|US6939531||19 Ago 2003||6 Sep 2005||Imcor Pharmaceutical Company||Ultrasonic imaging system utilizing a long-persistence contrast agent|
|US6953569||19 Dic 2001||11 Oct 2005||Imcor Pharmaceutical Company||Mixed gas microbubble compositions|
|US7005120||17 Feb 2004||28 Feb 2006||Imcor Pharmaceutical Company||Osmotically stabilized microbubble preparations|
|US7141235||28 Ago 2001||28 Nov 2006||Imcor Pharmaceutical Co.||Stabilized gas emulsion containing phospholipid for ultrasound contrast enhancement|
|US7259002||21 Ene 2004||21 Ago 2007||Bristol-Myers Squibb Company||Polynucleotide encoding a novel acyl coenzyme A, monoacylglycerol acyltransferase-3 (MGAT3), and uses thereof|
|US7368167||17 Jun 2004||6 May 2008||Henkel Corporation||Ultra low density thermally clad microspheres and method of making same|
|US7374744||9 Oct 2002||20 May 2008||Imcor Pharmaceutical Co.||Harmonic ultrasound imaging with microbubbles|
|US7482124||7 Jul 2006||27 Ene 2009||Bristol-Myers Squibb Company||Method of identifying a PPARgamma-agonist compound having a decreased likelihood of inducing dose-dependent peripheral edema|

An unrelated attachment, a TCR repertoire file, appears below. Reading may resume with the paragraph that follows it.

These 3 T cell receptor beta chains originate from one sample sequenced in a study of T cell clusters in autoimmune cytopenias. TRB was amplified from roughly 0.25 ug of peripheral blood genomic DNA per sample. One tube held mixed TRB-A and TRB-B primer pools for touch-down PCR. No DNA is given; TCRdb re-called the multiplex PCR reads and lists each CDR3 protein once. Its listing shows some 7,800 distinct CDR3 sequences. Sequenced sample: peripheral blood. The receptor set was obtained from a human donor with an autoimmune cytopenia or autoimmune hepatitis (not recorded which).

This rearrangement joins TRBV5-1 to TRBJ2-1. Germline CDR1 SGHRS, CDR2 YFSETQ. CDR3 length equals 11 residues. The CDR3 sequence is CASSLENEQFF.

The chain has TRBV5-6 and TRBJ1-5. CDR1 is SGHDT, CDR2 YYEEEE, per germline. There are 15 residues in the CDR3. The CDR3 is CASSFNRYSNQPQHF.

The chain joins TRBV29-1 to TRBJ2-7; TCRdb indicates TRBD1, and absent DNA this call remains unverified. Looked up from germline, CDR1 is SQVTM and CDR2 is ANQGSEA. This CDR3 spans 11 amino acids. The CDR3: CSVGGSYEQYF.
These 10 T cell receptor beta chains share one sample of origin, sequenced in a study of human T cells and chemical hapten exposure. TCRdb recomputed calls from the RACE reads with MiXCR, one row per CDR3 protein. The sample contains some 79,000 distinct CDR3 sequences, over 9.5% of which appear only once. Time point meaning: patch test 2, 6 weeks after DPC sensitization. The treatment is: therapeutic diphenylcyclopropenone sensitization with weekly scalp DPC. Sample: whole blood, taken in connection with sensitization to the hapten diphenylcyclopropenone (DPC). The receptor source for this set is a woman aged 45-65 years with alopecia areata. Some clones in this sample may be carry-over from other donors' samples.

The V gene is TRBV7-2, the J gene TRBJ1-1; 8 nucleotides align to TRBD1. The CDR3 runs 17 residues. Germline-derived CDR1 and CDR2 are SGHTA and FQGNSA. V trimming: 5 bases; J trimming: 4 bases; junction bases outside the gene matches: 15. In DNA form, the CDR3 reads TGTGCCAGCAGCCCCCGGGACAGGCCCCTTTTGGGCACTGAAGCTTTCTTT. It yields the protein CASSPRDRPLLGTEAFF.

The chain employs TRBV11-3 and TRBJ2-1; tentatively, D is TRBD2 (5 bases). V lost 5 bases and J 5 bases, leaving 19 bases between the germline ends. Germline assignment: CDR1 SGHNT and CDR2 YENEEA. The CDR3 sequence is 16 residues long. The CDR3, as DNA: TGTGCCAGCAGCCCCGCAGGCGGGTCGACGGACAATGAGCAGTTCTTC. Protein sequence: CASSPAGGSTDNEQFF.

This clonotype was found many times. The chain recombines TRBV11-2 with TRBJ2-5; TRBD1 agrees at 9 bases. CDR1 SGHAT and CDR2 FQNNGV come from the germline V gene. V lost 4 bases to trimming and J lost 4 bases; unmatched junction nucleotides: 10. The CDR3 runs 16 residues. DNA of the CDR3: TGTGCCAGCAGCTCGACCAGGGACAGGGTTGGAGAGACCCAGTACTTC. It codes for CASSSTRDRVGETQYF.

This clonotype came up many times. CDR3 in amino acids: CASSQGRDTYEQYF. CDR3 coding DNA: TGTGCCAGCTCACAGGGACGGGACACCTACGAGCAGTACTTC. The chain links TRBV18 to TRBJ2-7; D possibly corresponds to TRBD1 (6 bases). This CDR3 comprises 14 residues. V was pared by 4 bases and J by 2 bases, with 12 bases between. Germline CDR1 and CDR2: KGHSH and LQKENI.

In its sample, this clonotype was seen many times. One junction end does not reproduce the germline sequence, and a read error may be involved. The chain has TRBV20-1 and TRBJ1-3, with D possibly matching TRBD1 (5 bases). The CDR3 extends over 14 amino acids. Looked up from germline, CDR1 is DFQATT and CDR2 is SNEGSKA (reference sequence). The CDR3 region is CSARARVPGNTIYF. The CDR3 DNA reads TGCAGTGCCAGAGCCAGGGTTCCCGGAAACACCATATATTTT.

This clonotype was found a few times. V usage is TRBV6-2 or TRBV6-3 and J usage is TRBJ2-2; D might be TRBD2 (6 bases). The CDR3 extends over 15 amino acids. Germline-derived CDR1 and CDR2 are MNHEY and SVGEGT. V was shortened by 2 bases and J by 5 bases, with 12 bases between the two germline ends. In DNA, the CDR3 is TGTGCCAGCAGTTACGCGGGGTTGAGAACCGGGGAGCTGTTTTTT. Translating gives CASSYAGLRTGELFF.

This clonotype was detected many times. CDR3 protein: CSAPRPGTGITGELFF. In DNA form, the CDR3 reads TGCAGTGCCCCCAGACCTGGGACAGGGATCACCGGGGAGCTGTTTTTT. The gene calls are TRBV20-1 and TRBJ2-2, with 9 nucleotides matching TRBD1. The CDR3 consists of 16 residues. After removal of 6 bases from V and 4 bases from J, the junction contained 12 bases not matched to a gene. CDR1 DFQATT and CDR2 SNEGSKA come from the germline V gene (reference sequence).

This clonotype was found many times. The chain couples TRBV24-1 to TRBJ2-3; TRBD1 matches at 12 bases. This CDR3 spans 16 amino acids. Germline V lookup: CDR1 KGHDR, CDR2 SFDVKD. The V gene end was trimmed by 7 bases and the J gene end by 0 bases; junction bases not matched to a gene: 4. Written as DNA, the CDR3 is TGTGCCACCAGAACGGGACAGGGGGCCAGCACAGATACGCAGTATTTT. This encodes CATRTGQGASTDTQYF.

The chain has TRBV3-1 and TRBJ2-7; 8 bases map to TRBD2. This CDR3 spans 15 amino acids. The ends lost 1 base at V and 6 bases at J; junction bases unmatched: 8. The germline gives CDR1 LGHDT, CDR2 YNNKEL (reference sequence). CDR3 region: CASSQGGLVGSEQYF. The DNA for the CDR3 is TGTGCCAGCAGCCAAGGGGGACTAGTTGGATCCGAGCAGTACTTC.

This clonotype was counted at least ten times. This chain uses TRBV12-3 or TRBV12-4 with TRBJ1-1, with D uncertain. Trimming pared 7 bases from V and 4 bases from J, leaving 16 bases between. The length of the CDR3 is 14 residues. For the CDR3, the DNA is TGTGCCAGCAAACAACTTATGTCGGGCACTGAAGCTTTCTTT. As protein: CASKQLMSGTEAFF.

|US8012457||2 Jun 2005||6 Sep 2011||Acusphere, Inc.||Ultrasound contrast agent dosage formulation|
|US8084056||22 Sep 2003||27 Dic 2011||Lantheus Medical Imaging, Inc.||Preparation of a lipid blend and a phospholipid suspension containing the lipid blend|
|US8231860 *||3 Jul 2003||31 Jul 2012||Yissum Research Development Company Of The Hebrew University Of Jerusalem||Diagnostic microspheres|
|US8586005||6 Ago 2007||19 Nov 2013||Acusphere, Inc.||Ultrasound contrast agent dosage formulation|
|US8658205||1 Ago 2011||25 Feb 2014||Lantheus Medical Imaging, Inc.||Preparation of a lipid blend and a phospholipid suspension containing the lipid blend|
|US8685441||23 Jul 2013||1 Abr 2014||Lantheus Medical Imaging, Inc.||Preparation of a lipid blend and a phospholipid suspension containing the lipid blend|
|US8747892||25 Jul 2013||10 Jun 2014||Lantheus Medical Imaging, Inc.||Preparation of a lipid blend and a phospholipid suspension containing the lipid blend|